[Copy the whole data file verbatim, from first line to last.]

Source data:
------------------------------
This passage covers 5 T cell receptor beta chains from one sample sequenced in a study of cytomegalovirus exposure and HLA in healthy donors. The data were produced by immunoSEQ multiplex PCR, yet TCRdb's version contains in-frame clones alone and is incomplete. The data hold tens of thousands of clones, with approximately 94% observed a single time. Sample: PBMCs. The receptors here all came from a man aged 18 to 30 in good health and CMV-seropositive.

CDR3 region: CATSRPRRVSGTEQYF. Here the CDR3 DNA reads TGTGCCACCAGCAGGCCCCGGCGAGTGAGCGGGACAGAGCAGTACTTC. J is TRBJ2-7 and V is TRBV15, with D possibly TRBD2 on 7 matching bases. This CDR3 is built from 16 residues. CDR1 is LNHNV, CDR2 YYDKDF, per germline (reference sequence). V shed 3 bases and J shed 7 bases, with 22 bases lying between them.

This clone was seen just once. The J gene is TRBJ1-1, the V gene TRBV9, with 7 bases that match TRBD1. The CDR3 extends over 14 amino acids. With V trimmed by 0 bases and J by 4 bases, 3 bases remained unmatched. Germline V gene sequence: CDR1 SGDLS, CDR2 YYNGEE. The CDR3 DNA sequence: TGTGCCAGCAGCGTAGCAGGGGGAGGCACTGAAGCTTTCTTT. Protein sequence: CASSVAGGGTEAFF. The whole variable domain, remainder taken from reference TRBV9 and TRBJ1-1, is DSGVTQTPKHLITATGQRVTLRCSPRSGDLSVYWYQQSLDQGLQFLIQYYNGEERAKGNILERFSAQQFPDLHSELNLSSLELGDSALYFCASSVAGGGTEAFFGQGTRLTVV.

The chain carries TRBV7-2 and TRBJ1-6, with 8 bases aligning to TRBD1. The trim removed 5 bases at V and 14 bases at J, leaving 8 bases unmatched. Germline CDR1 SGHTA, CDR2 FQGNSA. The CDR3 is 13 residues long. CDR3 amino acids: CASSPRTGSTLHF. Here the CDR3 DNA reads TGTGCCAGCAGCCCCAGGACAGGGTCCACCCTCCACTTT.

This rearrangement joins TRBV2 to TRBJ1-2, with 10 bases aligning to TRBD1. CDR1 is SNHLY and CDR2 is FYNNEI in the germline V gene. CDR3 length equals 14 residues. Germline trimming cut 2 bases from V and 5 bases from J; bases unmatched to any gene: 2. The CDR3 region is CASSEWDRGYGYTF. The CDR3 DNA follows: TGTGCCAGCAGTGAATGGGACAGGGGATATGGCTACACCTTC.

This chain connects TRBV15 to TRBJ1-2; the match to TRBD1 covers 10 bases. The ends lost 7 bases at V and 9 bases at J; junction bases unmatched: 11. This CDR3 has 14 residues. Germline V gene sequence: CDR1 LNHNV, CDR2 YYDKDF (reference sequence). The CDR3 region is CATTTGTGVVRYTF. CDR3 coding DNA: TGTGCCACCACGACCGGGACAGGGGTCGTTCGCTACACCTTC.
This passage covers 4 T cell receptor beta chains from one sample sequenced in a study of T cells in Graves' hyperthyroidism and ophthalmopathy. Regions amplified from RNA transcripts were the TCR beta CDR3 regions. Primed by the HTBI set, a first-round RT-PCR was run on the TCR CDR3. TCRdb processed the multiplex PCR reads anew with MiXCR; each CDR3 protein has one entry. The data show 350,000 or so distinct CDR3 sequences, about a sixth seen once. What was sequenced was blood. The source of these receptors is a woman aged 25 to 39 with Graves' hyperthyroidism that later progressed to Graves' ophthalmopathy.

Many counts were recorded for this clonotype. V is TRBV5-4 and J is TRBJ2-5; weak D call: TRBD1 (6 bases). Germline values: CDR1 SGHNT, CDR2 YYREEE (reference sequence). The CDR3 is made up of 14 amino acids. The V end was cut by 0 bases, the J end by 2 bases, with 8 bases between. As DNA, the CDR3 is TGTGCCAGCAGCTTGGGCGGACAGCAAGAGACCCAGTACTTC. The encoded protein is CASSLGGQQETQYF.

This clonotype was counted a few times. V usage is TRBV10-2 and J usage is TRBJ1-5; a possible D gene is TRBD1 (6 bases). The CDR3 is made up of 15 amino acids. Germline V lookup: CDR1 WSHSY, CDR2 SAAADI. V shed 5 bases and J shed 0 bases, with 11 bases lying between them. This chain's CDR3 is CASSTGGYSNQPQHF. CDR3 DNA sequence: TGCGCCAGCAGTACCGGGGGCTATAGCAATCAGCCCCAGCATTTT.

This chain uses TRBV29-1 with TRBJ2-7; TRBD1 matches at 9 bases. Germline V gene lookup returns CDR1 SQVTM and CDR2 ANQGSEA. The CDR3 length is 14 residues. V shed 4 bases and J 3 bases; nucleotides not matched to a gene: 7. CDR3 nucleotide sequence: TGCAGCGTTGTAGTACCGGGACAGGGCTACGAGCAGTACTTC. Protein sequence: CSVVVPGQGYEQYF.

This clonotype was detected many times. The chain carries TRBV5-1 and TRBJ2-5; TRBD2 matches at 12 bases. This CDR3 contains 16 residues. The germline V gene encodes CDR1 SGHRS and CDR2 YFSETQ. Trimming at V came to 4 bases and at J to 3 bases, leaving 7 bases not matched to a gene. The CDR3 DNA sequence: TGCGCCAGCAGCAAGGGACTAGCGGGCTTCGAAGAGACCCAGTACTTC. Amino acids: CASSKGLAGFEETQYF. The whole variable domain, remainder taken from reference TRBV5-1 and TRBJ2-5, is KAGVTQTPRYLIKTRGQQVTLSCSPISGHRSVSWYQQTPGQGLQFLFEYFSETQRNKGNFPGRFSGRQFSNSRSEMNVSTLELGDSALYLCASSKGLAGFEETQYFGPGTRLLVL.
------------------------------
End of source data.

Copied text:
This passage covers 5 T cell receptor beta chains from one sample sequenced in a study of cytomegalovirus exposure and HLA in healthy donors. The data were produced by immunoSEQ multiplex PCR, yet TCRdb's version contains in-frame clones alone and is incomplete. The data hold tens of thousands of clones, with approximately 94% observed a single time. Sample: PBMCs. The receptors here all came from a man aged 18 to 30 in good health and CMV-seropositive.

CDR3 region: CATSRPRRVSGTEQYF. Here the CDR3 DNA reads TGTGCCACCAGCAGGCCCCGGCGAGTGAGCGGGACAGAGCAGTACTTC. J is TRBJ2-7 and V is TRBV15, with D possibly TRBD2 on 7 matching bases. This CDR3 is built from 16 residues. CDR1 is LNHNV, CDR2 YYDKDF, per germline (reference sequence). V shed 3 bases and J shed 7 bases, with 22 bases lying between them.

This clone was seen just once. The J gene is TRBJ1-1, the V gene TRBV9, with 7 bases that match TRBD1. The CDR3 extends over 14 amino acids. With V trimmed by 0 bases and J by 4 bases, 3 bases remained unmatched. Germline V gene sequence: CDR1 SGDLS, CDR2 YYNGEE. The CDR3 DNA sequence: TGTGCCAGCAGCGTAGCAGGGGGAGGCACTGAAGCTTTCTTT. Protein sequence: CASSVAGGGTEAFF. The whole variable domain, remainder taken from reference TRBV9 and TRBJ1-1, is DSGVTQTPKHLITATGQRVTLRCSPRSGDLSVYWYQQSLDQGLQFLIQYYNGEERAKGNILERFSAQQFPDLHSELNLSSLELGDSALYFCASSVAGGGTEAFFGQGTRLTVV.

The chain carries TRBV7-2 and TRBJ1-6, with 8 bases aligning to TRBD1. The trim removed 5 bases at V and 14 bases at J, leaving 8 bases unmatched. Germline CDR1 SGHTA, CDR2 FQGNSA. The CDR3 is 13 residues long. CDR3 amino acids: CASSPRTGSTLHF. Here the CDR3 DNA reads TGTGCCAGCAGCCCCAGGACAGGGTCCACCCTCCACTTT.

This rearrangement joins TRBV2 to TRBJ1-2, with 10 bases aligning to TRBD1. CDR1 is SNHLY and CDR2 is FYNNEI in the germline V gene. CDR3 length equals 14 residues. Germline trimming cut 2 bases from V and 5 bases from J; bases unmatched to any gene: 2. The CDR3 region is CASSEWDRGYGYTF. The CDR3 DNA follows: TGTGCCAGCAGTGAATGGGACAGGGGATATGGCTACACCTTC.

This chain connects TRBV15 to TRBJ1-2; the match to TRBD1 covers 10 bases. The ends lost 7 bases at V and 9 bases at J; junction bases unmatched: 11. This CDR3 has 14 residues. Germline V gene sequence: CDR1 LNHNV, CDR2 YYDKDF (reference sequence). The CDR3 region is CATTTGTGVVRYTF. CDR3 coding DNA: TGTGCCACCACGACCGGGACAGGGGTCGTTCGCTACACCTTC.
This passage covers 4 T cell receptor beta chains from one sample sequenced in a study of T cells in Graves' hyperthyroidism and ophthalmopathy. Regions amplified from RNA transcripts were the TCR beta CDR3 regions. Primed by the HTBI set, a first-round RT-PCR was run on the TCR CDR3. TCRdb processed the multiplex PCR reads anew with MiXCR; each CDR3 protein has one entry. The data show 350,000 or so distinct CDR3 sequences, about a sixth seen once. What was sequenced was blood. The source of these receptors is a woman aged 25 to 39 with Graves' hyperthyroidism that later progressed to Graves' ophthalmopathy.

Many counts were recorded for this clonotype. V is TRBV5-4 and J is TRBJ2-5; weak D call: TRBD1 (6 bases). Germline values: CDR1 SGHNT, CDR2 YYREEE (reference sequence). The CDR3 is made up of 14 amino acids. The V end was cut by 0 bases, the J end by 2 bases, with 8 bases between. As DNA, the CDR3 is TGTGCCAGCAGCTTGGGCGGACAGCAAGAGACCCAGTACTTC. The encoded protein is CASSLGGQQETQYF.

This clonotype was counted a few times. V usage is TRBV10-2 and J usage is TRBJ1-5; a possible D gene is TRBD1 (6 bases). The CDR3 is made up of 15 amino acids. Germline V lookup: CDR1 WSHSY, CDR2 SAAADI. V shed 5 bases and J shed 0 bases, with 11 bases lying between them. This chain's CDR3 is CASSTGGYSNQPQHF. CDR3 DNA sequence: TGCGCCAGCAGTACCGGGGGCTATAGCAATCAGCCCCAGCATTTT.

This chain uses TRBV29-1 with TRBJ2-7; TRBD1 matches at 9 bases. Germline V gene lookup returns CDR1 SQVTM and CDR2 ANQGSEA. The CDR3 length is 14 residues. V shed 4 bases and J 3 bases; nucleotides not matched to a gene: 7. CDR3 nucleotide sequence: TGCAGCGTTGTAGTACCGGGACAGGGCTACGAGCAGTACTTC. Protein sequence: CSVVVPGQGYEQYF.

This clonotype was detected many times. The chain carries TRBV5-1 and TRBJ2-5; TRBD2 matches at 12 bases. This CDR3 contains 16 residues. The germline V gene encodes CDR1 SGHRS and CDR2 YFSETQ. Trimming at V came to 4 bases and at J to 3 bases, leaving 7 bases not matched to a gene. The CDR3 DNA sequence: TGCGCCAGCAGCAAGGGACTAGCGGGCTTCGAAGAGACCCAGTACTTC. Amino acids: CASSKGLAGFEETQYF. The whole variable domain, remainder taken from reference TRBV5-1 and TRBJ2-5, is KAGVTQTPRYLIKTRGQQVTLSCSPISGHRSVSWYQQTPGQGLQFLFEYFSETQRNKGNFPGRFSGRQFSNSRSEMNVSTLELGDSALYLCASSKGLAGFEETQYFGPGTRLLVL.